Yet the poet said that there was a way in which the Umayyads could be excused, for their family had been among the first opponents of the Prophet and as soon as they got the opportunity they returned to their disbelief. However there could be no excuse for the 'Abbasids' treatment of the family of the Prophet. The poet turned his attention to Tus where he had been staying at the grave of the pure man. This is a reference to Imam al-Rida who was poisoned by al-Mamun.
He pointed out that there were two graves in close proximity at Tus, one was the grave of the best of men, namely Imam 'Ali Rida, and the other was the grave of the worst of men, namely the 'Abbasid Caliph Harun al-Rashid. He contrasted the two and in a bitter verse declared that 'the abominable would not profit by being close to the pure nor will the pure suffer any harm by nearness to the abominable.'
These poets include al-Bisami-'Ali ibn Muhammad ibn Nasr ibn Mansur ibn Bisam al-Baghdadi-(d. 302). When the 'Abbasid Caliph al-Mutawakkil destroyed the tomb of al-Husayn, he wrote verses in which he declared that if the Umayyads had killed the son of the daughter of the Prophet, his own relatives, the 'Abbasids had treated him in a similar way by destroying his grave. In fact it seemed that they were sorry that they had not taken part in killing and were trying to compensate for that by pursuing his corpse.
Another of such poets was al-Qadi al-Tannukhi-Ali ibn Muhammad-(d. 342). He wrote a refutation of the ode in which Ibn al-Muttazz had defamed the Talibids and the 'Alids. He said that Ibn al-Mu'tazz had accused them of rising up in revolt with the slogan of vengeance for Zayd (the brother of the Imam al-Baqir who was killed in a revolt against the Umayyads).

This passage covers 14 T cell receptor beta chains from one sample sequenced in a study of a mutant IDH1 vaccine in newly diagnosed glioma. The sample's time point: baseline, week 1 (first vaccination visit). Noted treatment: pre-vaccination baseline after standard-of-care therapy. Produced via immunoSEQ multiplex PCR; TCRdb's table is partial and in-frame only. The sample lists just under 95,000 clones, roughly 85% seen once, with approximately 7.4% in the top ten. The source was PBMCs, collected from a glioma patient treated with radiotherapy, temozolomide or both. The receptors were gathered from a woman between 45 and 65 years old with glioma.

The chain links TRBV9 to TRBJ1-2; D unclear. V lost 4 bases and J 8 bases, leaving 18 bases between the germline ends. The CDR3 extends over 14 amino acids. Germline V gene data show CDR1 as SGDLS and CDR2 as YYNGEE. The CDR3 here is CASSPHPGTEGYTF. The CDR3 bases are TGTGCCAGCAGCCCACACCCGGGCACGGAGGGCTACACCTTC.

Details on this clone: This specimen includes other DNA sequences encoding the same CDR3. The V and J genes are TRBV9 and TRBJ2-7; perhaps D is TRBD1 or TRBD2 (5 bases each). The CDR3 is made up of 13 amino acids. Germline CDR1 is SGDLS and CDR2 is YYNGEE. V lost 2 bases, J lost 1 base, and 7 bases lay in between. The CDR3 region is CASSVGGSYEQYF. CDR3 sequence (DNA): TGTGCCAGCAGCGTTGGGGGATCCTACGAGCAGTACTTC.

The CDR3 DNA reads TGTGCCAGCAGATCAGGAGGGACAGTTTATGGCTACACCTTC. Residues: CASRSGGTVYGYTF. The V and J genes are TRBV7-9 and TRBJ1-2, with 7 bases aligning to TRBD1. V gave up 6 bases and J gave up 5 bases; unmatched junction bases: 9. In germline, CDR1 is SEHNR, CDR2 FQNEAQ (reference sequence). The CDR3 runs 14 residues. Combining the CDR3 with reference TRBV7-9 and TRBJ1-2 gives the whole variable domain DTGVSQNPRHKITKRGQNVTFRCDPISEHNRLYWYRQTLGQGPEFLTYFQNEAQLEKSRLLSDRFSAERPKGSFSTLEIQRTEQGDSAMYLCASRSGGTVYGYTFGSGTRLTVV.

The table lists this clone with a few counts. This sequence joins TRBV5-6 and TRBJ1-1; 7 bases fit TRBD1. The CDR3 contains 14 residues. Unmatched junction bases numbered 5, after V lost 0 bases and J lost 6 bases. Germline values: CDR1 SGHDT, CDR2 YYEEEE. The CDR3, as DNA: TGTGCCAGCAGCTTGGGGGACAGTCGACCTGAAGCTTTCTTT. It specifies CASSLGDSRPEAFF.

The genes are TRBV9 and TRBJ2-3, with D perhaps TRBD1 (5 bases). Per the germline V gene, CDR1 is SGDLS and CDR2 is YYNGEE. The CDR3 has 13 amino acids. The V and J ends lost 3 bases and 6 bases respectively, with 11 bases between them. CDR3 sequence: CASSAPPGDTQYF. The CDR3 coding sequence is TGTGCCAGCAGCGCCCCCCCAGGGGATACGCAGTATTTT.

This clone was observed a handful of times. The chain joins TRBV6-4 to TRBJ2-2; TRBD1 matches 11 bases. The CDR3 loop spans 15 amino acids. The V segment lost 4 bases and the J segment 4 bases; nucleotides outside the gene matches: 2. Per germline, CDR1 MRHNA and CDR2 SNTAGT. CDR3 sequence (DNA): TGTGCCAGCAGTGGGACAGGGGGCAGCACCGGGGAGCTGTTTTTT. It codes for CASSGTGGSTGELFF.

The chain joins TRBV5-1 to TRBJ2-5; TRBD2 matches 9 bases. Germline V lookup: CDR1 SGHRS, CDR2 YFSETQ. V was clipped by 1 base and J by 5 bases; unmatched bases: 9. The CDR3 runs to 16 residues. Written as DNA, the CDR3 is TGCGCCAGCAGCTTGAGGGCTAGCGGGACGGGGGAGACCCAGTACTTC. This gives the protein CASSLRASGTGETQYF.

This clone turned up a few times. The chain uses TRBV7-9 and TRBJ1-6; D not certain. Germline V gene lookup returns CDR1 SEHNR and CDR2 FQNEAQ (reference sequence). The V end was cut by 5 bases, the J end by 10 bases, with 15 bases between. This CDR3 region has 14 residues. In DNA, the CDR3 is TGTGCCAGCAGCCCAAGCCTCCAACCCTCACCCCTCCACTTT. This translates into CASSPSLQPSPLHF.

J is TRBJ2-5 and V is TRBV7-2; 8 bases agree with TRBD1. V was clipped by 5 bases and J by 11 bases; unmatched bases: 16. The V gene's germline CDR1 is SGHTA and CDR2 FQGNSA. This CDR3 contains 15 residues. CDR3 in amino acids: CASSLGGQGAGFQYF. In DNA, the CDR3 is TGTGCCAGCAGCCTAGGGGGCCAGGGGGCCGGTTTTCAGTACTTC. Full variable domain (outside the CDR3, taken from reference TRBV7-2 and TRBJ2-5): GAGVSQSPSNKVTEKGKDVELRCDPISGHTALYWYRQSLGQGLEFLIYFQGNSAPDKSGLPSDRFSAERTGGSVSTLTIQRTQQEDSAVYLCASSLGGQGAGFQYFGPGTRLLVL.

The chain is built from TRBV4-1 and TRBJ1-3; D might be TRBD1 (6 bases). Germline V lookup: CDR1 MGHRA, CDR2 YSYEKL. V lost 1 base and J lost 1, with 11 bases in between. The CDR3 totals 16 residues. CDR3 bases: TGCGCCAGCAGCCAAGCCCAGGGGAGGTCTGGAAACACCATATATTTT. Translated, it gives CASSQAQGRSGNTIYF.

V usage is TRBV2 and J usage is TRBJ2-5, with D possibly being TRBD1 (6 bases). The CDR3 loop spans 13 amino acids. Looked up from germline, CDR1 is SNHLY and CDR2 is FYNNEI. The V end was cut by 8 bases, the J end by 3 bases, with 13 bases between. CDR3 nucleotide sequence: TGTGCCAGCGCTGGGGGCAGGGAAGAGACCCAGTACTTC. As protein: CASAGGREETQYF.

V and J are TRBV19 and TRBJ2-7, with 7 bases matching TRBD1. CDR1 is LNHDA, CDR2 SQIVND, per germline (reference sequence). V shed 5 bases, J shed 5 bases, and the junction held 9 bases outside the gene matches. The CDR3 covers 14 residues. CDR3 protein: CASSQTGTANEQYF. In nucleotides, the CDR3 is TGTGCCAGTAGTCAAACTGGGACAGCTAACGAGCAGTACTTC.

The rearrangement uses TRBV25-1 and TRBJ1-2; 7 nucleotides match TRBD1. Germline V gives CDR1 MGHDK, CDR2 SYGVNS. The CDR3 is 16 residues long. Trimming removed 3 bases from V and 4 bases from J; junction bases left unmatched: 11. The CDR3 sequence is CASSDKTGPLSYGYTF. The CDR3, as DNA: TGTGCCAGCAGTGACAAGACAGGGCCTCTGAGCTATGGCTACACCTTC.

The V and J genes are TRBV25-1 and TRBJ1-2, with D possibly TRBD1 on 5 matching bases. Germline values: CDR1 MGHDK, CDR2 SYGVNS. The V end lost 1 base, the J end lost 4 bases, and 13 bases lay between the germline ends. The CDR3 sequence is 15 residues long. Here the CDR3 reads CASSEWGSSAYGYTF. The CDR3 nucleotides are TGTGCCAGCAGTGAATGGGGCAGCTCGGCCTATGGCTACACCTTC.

Then he turned on him and accused the 'Abbasids of using a similar slogan. He recounted the 'Abbasids' mistreatment of the Talibids and 'Alids: the oppression by al-Mansur and al-Ma'mun's poisoning of Imam al-Rida.
Thus in popular consciousness the 'Abbasids had changed into symbols of oppression like the Umayyads because they had followed a policy of murder and persecution against the 'Alids and their Shi'a.
Al-Sharif al-Radi (359-406) was one of these poets. He, too, wrote comparing the attitude of the later 'Abbasid regime with that of the earlier Umayyad regime and complaining of their treatment of the 'Alids.
In the second half of the 'Abbasid era and the period after it, the poetry of lamentation for al-Husayn changed generally into poetry of tears without any challenge, spirit of resistance or slogans of vengeance. This is not to deny the existence of some poetic works which preserve the spirit of the old school of the Umayyad era. However, these are works which lack sincerity and reality. Their challenges are merely imaginary heroics divorced from reality.
We find many examples in the poetry of later poets like al-Sayyid Haydar al-Hilli, and others like him. This genre confirms the rule which states that whenever the situation becomes bankrupt and decayed there emerges a literature of compensation which searches for imaginary acts of heroism or re-enacts past acts of heroism which have no connection with the life which is being lived.